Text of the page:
New ultrasound image-segmentation algorithm based on an early vision model and discrete snake model

Chung Ming Chen*, Horng-Shing Lu, Yu Chen Lin

*Corresponding author for this work

Research output: Contribution to journalConference articlepeer-review

5 Scopus citations


Segmentation is a fundamental step in many quantitative analysis tasks for clinical ultrasound images. However, due to the speckle noises and the ill-defined edges of the object of interest, the classic image segmentation techniques are frequently ineffective in segmenting ultrasound images. It is either difficult to identify the actual edges or the derived boundaries are disconnected in the images. In this paper, we present a novel algorithm for segmentation of general ultrasound images, which is composed of two major techniques, namely the early vision model and the discrete snake model. By simulating human early vision, the early vision model can highlight the edges and, at the same time, suppress the speckle noises in an ultrasound image. The discrete snake model carries out energy minimization on the distance map rather than performing snake deformation on the original image as other snake models did. Moreover, instead of searching the next position for a snaxel along its searching path pixel by pixel, the discrete model only consider the local maxima as the searching space. The new segmentation algorithm has been verified on clinical ultrasound images and the derived boundaries of the object of interest are quite consistent with those specified by medical doctors.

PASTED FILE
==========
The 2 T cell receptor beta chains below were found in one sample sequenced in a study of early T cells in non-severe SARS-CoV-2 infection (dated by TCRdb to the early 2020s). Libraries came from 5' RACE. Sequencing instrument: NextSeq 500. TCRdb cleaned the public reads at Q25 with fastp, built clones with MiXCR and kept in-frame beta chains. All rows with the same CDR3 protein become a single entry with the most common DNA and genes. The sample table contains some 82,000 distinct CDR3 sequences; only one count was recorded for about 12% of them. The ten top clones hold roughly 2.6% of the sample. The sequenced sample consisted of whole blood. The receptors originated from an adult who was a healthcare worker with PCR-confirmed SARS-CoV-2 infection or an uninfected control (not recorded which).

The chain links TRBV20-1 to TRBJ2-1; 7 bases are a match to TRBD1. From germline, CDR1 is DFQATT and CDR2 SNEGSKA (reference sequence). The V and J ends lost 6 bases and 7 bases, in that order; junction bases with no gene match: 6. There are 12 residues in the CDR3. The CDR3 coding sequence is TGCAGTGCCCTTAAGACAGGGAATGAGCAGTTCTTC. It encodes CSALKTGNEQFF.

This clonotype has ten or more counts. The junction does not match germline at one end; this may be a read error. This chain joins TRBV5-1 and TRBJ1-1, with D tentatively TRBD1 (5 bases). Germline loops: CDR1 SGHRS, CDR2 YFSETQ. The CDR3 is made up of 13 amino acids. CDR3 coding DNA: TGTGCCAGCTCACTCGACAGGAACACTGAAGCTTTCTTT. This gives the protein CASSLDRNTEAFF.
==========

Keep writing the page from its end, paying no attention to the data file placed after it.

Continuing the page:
Original languageAmerican English
Pages (from-to)959-970
Number of pages12
JournalProceedings of SPIE - The International Society for Optical Engineering
StatePublished - 24 Jun 1998
EventMedical Imaging 1998: Image Processing - San Diego, CA, United States
Duration: 23 Feb 199823 Feb 1998


  • Discrete snake model
  • Early vision model
  • Image segmentation
  • Snake
  • Speckles
  • Texture
  • Ultrasound


Dive into the research topics of 'New ultrasound image-segmentation algorithm based on an early vision model and discrete snake model'. Together they form a unique fingerprint.

Cite this